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[Picture / Caption: Big Actor: Ted, a three-story high balloon, has been appearing around Hollywood heralding the production of two films based on L. Ron Hubbard's novel, "Battlefield Earth." Producer William Immerman, left, and director Ken Annakin, right, join in the stunt making.]
When independent producer William Immerman announced months ago he would be filming L. Ron Hubbard's best selling science-fiction saga, "Battlefield Earth," as two back-to-back productions (each costing $20 million), he immediately notified all the science-fiction conventions to start spreading the word.
Next, he threw a party on Sunset Blvd. to coincide with the American Film Market to entice buyers. When he signed director Ken Annakin ("The Longest Day"), he staged an elaborate photo session next to the Hollywood sign (see above), utilizing a giant replica of one of the film's creatures as a prop.
Although the first film doesn't begin production until December or January, Immerman initiated the promotion process at the earliest possible stage, taking advantage of all primary outlets. As an independent producer (Immerman was a vp at 20th Century Fox during the time of "Star Wars"), he maintains that creating an early awareness of the film is a necessity. He doesn't have a distribution deal yet, so he will be without the benefit of a major studio until the film is completed.
"One advantage of putting together an independent film is that you don't deal with a committee system," lmmerman says. "This allows me to exhibit creative control with my writer and director. We plan to keep the picture in the public eye in various ways.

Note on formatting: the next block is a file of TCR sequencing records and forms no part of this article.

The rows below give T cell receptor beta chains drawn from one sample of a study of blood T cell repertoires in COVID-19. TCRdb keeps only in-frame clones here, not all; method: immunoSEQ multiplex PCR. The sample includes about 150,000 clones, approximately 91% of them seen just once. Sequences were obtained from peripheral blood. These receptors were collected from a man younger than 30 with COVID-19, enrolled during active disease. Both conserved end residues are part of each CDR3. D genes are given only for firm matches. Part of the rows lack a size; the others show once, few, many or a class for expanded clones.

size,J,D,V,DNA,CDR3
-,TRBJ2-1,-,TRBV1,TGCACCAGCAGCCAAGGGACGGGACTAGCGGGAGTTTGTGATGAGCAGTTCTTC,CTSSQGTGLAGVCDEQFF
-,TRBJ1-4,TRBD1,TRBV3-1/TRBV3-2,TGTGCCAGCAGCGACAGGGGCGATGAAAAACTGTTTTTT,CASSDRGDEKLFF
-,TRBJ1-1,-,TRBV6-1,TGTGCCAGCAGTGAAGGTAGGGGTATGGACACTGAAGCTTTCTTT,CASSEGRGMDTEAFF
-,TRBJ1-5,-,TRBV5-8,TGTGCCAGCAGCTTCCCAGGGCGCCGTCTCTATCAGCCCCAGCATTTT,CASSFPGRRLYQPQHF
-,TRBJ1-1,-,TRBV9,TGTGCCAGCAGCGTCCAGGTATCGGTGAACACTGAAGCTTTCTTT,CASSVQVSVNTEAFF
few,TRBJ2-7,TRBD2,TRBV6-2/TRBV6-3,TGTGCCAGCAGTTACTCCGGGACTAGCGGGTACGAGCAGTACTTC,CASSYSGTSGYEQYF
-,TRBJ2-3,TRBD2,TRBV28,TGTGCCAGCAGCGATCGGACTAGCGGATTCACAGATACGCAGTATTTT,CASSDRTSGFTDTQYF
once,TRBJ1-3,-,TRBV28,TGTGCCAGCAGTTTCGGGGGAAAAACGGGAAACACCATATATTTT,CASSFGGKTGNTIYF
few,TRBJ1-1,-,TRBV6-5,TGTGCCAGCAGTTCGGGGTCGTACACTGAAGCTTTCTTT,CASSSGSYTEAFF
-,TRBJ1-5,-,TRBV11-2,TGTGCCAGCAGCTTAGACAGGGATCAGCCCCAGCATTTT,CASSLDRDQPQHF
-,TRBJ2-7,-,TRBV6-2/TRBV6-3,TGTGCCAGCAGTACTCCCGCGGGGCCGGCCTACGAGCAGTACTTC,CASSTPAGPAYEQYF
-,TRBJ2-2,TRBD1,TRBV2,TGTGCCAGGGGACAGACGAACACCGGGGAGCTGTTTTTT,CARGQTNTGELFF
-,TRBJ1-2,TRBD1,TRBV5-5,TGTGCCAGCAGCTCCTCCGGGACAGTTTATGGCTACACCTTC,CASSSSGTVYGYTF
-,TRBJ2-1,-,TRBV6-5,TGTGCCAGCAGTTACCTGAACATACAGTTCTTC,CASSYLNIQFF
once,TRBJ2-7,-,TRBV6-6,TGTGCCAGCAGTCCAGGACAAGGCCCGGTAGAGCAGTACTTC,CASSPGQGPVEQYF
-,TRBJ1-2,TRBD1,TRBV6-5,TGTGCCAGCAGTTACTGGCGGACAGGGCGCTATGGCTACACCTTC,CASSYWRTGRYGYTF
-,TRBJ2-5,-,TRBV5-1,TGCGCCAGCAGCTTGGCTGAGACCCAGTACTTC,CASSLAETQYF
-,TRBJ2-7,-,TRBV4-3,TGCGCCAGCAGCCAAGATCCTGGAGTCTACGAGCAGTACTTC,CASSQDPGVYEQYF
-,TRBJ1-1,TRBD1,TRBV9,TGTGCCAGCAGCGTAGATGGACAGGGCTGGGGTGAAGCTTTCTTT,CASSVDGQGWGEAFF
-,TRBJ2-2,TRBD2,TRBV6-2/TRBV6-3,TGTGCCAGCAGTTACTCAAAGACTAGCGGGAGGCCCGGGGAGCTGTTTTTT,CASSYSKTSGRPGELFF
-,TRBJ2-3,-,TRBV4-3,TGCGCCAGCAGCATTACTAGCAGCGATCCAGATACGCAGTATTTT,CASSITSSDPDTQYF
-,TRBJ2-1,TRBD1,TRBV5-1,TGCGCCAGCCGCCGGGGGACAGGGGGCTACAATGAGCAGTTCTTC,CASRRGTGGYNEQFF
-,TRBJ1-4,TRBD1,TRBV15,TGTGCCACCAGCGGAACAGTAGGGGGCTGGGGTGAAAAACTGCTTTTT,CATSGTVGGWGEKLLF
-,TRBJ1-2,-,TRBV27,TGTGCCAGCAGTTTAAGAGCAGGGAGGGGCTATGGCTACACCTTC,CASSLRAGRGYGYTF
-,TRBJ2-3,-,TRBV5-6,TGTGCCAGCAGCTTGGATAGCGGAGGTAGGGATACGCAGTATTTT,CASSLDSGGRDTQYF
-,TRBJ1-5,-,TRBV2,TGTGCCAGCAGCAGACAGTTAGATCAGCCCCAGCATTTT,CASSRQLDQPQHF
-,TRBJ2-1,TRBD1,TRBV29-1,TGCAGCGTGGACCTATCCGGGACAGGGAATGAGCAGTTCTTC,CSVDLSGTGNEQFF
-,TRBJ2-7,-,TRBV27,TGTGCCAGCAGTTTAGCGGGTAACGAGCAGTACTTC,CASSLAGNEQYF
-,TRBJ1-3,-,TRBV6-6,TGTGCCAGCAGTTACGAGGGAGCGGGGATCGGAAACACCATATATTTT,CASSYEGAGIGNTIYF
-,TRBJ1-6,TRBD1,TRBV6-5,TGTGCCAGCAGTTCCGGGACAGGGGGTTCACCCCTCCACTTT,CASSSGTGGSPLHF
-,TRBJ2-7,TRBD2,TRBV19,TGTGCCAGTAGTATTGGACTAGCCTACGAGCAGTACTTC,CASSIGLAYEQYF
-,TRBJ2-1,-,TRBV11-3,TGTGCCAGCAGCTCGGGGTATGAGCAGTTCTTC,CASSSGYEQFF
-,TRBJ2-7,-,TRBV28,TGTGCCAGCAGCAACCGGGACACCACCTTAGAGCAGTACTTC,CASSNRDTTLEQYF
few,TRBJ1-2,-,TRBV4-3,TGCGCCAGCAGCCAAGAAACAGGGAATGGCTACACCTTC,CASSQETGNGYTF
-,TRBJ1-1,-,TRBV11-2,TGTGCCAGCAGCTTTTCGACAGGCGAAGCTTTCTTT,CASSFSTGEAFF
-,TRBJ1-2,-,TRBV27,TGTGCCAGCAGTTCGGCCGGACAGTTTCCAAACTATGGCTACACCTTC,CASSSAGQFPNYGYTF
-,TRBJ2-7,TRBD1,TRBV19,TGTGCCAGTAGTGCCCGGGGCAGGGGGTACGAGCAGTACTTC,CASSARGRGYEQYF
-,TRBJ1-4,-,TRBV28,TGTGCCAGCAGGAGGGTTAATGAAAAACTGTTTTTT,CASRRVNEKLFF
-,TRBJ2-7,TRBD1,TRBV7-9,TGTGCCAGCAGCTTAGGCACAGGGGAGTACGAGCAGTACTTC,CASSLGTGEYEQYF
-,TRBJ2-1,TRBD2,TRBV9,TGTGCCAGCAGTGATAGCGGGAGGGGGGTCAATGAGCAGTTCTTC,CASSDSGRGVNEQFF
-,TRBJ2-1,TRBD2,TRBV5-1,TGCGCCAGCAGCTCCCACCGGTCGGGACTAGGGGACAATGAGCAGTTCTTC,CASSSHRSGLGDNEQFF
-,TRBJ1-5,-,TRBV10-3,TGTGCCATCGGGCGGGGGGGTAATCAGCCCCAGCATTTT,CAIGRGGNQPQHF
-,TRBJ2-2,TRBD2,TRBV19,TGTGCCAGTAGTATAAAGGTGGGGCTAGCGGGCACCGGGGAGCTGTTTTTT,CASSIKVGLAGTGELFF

"Since Hubbard is not granting interviews, I will be conducting interviews on numerous cable talk shows, beginning with 'Dateline USA' on Group W. When the book is released overseas in its paperback edition, we will capitalize on this event, too."
In addition, Immerman will appear with Annakin and Abraham Polonsky ("Body and Soul"), who has been signed to write both screenplays at conventions and on future talk shows. Because Annakin and Polonsky are veterans, Immerman will attempt to organize retrospectives of their films as a further publicity tie-in.
Finally, Immerman says posters proclaiming "The Psychlos Are Coming" and "The Psychlos Are Here," which draw attention to the predominant creatures, will soon be distributed. However, the precise design of the creatures will be kept secret.
When questioned about the signing of Annakin and Polonsky — especially in light of the fact that this is a youth genre — Immerman explains he was searching for old guard professionals: "A lot of young directors have creative genius, but you never know how they will handle the logistics of an epic such as this," Immerman adds.
"With Ken and Abe, I fell secure they could handle the demands of the project. The genre may be new to them, but it is a human story about overcoming tremendous obstacles."
Currently, Immerman is scouting locations in Arizona, Colorado, California and England. He is also meeting with state-of-the-art special effects technicians to plan the film's visual design.
The hardcore science-fiction groups, by the way, have apparently embraced "Battlefield Earth." Immerman says says there is constant interest in the development of the project, and people are lending their support on a regular basis. In fact, the Academy of Science Fiction, Fantasy and Horror awarded Annakin a prize last year for being named director of "Battlefield Earth."